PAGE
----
study note
Ciberespaço e vida eletrônica segundo Bruce Sterling (1994 [1992])

Ciberespaço e vida eletrônica segundo Bruce Sterling (1994 [1992])

STERLING, Bruce. 1994. The hacker crackdown: law and disorder on the electronic frontier. Library Freeware. [1992]


A science fiction writer [William Gibson] coined the useful term “cyberspace” in 1982. But the territory in question, the electronic frontier, is about a hundred and thirty years old [referência à invenção da telefonia por Bell]. Cyberspace is the “place” where a telephone conversation appears to occur. Not inside your actual phone, the plastic device on your desk. Not inside the other person’s phone, in some other city. *The place between* the phones. The indefinite place *out there,* where the two of you, two human beings, actually meet and communicate. (Sterling 1994:11)

People have met there and been married there. There are entire living communities in cyberspace today; chattering, gossipping, planning, conferring and scheming, leaving one another voice-mail and electronic mail, giving one another big weightless chunks of valuable data, both legitimate and illegitimate. They busily pass one another computer software and the occasional festering computer virus. (Sterling 1994:12)

[John Perry] Barlow was the first commentator to adopt William Gibson’s striking science-fictional term “cyberspace” as a synonym for the present-day nexus of computer and telecommunications networks. Barlow was insistent that cyberspace should be regarded as a qualitatively new world, a “frontier.” According to Barlow, the world of electronic communications, now made visible through the computer screen, could no longer be usefully regarded as just a tangle of high-tech wiring. Instead, it had become a *place,* cyberspace, which demanded a new set of metaphors, a new set of rules and behaviors. The term, as Barlow employed it, struck a useful chord, and this concept of cyberspace was picked up by *Time,* *Scientific American,* computer police, hackers, and even Constitutional scholars. “Cyberspace” now seems likely to become a permanent fixture of the language. (Sterling 1994:249)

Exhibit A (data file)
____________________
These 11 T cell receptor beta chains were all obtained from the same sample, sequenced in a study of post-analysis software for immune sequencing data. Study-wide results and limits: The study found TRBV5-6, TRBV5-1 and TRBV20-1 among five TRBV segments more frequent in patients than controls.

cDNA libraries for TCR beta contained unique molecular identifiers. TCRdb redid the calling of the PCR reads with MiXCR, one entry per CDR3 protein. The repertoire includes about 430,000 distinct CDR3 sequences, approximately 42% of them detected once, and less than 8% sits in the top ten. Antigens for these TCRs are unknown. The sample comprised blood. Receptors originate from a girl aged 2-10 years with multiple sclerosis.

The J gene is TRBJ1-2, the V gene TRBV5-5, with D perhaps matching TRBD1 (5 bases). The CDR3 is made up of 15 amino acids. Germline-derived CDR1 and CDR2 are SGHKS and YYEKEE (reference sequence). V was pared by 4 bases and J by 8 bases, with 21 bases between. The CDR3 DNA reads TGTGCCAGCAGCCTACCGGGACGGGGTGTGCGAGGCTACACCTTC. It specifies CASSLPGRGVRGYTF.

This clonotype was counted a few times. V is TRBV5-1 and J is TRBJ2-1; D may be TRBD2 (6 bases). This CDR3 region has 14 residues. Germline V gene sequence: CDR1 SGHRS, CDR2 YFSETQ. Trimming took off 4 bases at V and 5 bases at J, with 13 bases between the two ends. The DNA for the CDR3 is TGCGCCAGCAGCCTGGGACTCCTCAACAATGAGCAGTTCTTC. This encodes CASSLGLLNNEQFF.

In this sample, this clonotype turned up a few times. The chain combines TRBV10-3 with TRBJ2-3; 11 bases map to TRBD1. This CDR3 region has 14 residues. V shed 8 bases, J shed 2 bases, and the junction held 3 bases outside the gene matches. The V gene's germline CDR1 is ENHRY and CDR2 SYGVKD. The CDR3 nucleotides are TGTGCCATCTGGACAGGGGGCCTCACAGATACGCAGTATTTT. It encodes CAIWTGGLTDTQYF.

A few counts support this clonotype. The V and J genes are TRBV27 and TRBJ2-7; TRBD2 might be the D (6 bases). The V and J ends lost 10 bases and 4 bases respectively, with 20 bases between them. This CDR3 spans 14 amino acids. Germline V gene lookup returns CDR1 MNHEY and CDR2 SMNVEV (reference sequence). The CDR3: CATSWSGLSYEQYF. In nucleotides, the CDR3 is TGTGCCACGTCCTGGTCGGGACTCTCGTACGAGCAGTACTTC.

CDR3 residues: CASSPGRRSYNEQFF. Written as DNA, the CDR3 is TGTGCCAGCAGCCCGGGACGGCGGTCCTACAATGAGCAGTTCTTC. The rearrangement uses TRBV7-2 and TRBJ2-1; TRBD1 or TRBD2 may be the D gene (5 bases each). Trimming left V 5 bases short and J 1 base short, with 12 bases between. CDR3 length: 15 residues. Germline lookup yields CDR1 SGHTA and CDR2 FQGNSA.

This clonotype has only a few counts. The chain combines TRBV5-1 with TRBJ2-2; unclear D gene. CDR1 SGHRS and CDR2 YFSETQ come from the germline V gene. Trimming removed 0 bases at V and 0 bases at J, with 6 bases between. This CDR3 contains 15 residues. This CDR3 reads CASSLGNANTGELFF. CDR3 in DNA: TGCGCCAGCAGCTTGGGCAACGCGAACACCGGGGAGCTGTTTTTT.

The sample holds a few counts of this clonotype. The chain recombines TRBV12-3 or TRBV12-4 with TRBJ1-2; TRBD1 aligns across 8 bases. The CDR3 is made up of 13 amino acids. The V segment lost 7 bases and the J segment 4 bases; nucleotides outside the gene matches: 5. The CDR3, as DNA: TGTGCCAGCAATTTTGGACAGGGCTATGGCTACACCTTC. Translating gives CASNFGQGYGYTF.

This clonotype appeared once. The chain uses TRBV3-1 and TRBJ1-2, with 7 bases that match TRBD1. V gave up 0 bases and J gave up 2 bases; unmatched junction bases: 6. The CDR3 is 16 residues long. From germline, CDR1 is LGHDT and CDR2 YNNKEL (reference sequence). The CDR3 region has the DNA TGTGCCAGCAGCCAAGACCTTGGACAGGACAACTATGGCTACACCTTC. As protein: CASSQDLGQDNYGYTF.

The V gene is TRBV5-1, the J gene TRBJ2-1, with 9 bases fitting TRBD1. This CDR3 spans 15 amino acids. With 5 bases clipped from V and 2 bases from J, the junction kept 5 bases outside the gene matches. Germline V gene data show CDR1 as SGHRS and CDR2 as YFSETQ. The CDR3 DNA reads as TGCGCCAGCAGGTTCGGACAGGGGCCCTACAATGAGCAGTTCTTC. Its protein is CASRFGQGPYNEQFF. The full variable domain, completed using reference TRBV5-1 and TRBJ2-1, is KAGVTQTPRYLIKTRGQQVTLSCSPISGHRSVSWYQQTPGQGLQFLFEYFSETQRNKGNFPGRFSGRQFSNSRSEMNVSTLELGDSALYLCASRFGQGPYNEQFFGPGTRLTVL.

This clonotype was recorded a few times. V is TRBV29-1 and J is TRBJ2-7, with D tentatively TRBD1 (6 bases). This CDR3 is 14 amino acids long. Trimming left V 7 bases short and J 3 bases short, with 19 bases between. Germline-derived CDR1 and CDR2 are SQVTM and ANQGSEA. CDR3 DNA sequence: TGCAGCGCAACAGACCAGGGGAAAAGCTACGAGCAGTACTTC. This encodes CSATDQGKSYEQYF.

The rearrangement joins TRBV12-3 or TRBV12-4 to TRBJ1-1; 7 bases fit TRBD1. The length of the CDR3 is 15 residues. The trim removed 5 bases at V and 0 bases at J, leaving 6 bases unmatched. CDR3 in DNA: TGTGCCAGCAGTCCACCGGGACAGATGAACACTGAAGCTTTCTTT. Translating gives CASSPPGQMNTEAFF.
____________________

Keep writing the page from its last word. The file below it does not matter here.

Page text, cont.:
The community of telephone technicians, engineers, operators and researchers is the oldest community in cyberspace. These are the veterans, the most developed group, the richest, the most respectable, in most ways the most powerful. Whole generations have come and gone since Alexander Graham Bell’s day, but the community he founded survives; people work for the phone system today whose great-grandparents worked for the phone system. Its specialty magazines, such as *Telephony,* *AT&T Technical Journal,* *Telephone Engineer and Management,* are decades old; they make computer publications like *Macworld* and *PC Week* look like amateur johnny-come-latelies. (Sterling 1994:29)


Over the first half of the twentieth century, “electromechanical” switching systems of growing complexity were cautiously introduced into the phone system. In certain backwaters, some of these hybrid systems are still in use. But after 1965, the phone system began to go completely electronic, and this is by far the dominant mode today. Electromechanical systems have “crossbars,” and “brushes,” and other large moving mechanical parts, which, while faster and cheaper than Leticia, are still slow, and tend to wear out fairly quickly. […] But fully electronic systems are inscribed on silicon chips, and are lightning-fast, very cheap, and quite durable. They are much cheaper to maintain than even the best electromechanical systems, and they fit into half the space. And with every year, the silicon chip grows smaller, faster, and cheaper yet. Best of all, automated electronics work around the clock and don’t have salaries or health insurance. (Sterling 1994:42)


Here are some excerpts from “The Conscience of a Hacker,” by “The Mentor,” from *Phrack* Volume One, Issue 7, Phile 3. “I made a discovery today. I found a computer. Wait a second, this is cool. It does what I want it to. If it makes a mistake, it’s because I screwed it up. Not because it doesn’t like me.(…) “And then it happened… a door opened to a world… rushing through the phone line like heroin through an addict’s veins, an electronic pulse is sent out, a refuge from day-to-day incompetencies is sought… a board is found. ‘This is it… this is where I belong…’ “I know everyone here… even if I’ve never met them, never talked to them, may never hear from them again… I know you all…(…) “This is our world now…. the world of the electron and the switch, the beauty of the baud. (Sterling 1994:93-4)


Three years in cyberspace is like thirty years anyplace real. It feels as if a generation has passed since I wrote this book. In terms of the generations of computing machinery involved, that’s pretty much the case. (Sterling 1994:313)

The electronic landscape changes with astounding speed. We are living through the fastest technological transformation in human history. (Sterling 1994:322)

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